Yeah, I mean, I recently, I don't know if you want to discuss this more in depth later. But I will say that, even like me, living in my own house is great, like the house I have now is great. Because I have my own, you know, I'm on my parents medical plan, etc. But even like looking for accessible hotels, because I recently started you know, wanting to go away for a couple of weekends here and there. Finding an accessible hotel is great. And everybody, everybody's definition of accessibility is great. Like everybody's - pardon me - everybody's definition of accessibility is great, like, but I'm in a wheelchair. So my definition of accessibility will not work for a blind person. So there's multiple, like... deafness, what works for a blind person definitely won't work with somebody who's deaf or hard of hearing. So that's important.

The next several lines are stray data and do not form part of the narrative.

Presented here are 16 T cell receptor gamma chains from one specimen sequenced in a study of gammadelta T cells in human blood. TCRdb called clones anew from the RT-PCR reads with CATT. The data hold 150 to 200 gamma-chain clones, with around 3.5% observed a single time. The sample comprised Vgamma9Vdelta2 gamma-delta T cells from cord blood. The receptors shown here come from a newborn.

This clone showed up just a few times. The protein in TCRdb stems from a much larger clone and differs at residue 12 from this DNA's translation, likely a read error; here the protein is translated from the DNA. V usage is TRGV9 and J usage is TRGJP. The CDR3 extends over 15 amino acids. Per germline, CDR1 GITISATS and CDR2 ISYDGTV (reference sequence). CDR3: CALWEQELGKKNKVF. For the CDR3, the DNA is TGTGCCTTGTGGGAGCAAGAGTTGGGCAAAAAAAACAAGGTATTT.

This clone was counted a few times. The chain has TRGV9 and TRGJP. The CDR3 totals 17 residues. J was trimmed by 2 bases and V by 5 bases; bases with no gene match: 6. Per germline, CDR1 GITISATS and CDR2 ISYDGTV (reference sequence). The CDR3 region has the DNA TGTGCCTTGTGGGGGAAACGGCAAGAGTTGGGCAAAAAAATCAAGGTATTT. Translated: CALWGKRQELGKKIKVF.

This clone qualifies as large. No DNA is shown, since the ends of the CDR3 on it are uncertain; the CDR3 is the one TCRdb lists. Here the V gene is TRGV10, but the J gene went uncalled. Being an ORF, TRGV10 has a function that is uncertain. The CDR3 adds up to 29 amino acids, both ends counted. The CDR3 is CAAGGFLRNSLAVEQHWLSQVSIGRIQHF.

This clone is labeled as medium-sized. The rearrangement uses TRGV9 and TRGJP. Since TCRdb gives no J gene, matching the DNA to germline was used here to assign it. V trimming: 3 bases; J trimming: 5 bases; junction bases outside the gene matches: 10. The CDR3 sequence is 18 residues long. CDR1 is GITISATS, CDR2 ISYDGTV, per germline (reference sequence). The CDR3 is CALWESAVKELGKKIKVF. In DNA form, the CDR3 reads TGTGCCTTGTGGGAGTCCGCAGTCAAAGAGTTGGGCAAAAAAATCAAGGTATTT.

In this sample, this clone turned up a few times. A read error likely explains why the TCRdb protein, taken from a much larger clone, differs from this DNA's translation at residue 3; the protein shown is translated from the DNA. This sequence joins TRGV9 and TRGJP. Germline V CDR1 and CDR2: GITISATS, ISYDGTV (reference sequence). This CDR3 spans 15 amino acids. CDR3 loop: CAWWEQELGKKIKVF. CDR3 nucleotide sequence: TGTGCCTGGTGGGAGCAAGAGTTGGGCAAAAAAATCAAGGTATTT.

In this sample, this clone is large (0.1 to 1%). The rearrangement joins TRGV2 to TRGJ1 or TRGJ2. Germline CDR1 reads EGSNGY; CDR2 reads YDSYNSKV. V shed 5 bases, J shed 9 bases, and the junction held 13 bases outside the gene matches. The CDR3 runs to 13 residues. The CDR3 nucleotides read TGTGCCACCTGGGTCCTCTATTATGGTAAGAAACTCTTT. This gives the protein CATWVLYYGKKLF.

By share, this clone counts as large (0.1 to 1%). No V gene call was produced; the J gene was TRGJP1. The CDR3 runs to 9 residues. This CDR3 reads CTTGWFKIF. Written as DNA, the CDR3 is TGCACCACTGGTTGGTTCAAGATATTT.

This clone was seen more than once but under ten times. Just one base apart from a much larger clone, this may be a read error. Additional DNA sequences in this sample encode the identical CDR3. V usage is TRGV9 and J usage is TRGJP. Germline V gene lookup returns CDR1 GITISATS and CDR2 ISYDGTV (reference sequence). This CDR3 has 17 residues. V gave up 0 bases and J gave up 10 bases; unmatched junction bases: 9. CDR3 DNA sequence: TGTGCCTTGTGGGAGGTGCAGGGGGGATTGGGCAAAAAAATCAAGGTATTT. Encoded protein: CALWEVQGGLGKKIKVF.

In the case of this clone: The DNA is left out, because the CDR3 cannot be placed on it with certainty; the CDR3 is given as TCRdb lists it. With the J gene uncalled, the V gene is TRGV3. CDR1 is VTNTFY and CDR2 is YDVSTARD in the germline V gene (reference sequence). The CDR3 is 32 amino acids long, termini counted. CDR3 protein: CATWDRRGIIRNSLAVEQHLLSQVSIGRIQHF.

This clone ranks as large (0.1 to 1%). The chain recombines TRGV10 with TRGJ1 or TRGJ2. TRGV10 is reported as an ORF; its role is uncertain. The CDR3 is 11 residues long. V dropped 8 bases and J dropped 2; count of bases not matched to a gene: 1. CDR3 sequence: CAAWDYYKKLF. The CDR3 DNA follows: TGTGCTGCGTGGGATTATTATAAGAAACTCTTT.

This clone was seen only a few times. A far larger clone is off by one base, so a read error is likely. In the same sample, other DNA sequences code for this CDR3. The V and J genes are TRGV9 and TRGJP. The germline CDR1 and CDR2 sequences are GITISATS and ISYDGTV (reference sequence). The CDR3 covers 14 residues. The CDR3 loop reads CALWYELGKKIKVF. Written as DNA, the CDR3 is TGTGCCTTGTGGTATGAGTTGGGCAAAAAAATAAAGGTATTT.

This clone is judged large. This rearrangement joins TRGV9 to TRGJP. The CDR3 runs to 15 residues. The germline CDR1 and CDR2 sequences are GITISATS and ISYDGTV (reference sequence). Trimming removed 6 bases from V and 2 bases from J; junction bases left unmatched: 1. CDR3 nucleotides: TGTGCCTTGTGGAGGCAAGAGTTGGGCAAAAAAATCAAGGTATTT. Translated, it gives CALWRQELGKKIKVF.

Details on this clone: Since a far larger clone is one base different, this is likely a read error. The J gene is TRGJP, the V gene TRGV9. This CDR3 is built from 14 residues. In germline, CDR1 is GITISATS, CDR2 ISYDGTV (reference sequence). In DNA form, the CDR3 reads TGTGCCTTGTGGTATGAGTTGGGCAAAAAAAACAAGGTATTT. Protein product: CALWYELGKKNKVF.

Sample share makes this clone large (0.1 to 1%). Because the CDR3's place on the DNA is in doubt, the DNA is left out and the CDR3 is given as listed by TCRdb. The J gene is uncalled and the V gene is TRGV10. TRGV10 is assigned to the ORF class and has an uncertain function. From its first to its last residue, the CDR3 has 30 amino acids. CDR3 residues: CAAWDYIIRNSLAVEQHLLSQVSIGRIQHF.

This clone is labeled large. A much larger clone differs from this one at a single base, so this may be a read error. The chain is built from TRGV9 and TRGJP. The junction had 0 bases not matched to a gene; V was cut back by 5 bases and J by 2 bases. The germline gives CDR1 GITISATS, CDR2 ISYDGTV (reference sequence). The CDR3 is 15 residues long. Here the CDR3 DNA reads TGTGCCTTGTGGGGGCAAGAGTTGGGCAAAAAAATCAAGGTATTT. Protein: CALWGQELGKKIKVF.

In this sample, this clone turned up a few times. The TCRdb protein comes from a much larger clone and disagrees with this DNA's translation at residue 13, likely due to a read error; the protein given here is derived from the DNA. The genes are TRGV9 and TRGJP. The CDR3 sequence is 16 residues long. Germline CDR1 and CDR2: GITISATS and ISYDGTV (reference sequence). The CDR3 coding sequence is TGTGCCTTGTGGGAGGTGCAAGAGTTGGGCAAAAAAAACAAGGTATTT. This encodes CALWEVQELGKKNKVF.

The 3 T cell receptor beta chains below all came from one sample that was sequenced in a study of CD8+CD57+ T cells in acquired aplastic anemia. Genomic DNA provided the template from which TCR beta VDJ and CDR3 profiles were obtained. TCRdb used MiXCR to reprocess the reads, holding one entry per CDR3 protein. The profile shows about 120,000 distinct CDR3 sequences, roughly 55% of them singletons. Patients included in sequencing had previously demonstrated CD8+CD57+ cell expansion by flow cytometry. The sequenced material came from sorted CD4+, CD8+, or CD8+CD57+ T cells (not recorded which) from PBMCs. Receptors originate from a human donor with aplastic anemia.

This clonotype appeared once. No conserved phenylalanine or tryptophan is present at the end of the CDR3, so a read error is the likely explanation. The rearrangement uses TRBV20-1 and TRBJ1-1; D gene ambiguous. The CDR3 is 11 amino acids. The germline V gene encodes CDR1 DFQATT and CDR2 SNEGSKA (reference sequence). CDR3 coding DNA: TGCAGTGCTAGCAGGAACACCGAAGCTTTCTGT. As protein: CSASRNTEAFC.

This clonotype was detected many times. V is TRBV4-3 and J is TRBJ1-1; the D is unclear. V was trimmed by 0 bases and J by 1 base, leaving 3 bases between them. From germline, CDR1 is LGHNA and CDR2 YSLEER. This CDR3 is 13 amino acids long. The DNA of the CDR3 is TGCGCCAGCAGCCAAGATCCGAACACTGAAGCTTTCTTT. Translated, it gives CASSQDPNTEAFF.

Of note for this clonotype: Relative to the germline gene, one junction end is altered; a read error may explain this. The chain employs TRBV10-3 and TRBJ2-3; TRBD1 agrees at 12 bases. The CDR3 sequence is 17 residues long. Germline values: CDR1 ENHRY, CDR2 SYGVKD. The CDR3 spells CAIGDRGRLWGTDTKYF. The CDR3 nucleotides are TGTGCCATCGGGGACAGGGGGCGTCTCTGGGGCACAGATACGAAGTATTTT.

Evan Kelly  8:00  
Yeah, I mean, thing things even like, like a round doorknob can be a challenge for somebody, instead of just like a lever, where you can, you know, use a different part of your arm. It's those kinds of things that I think sometimes the general public just, you know, it's not that they're ignorant, they just don't necessarily think about that. And like something accessible could just be as something as small as opening a door that we just seem to take for granted.

Nathan Shipley  8:26  
Right. That is also that's very important.

Evan Kelly  8:30  
Now, in terms of technology, tell me a little bit about the technology that helps you make your life better.

Nathan Shipley  8:38  
Yeah, so I, I have had you know, I had the Tetra Society, build phone holder, and so that my phone can be on my chair for safety. I have a Google Home. Thanks to the Technology for Living, you know, that Google Home that I actually hook up to Google Nest, so that I can see actually, who comes to my door and so all that, you know, minor things, expensive things. Keep in mind that technology is already always expensive. But all these expensive things, they make a huge difference.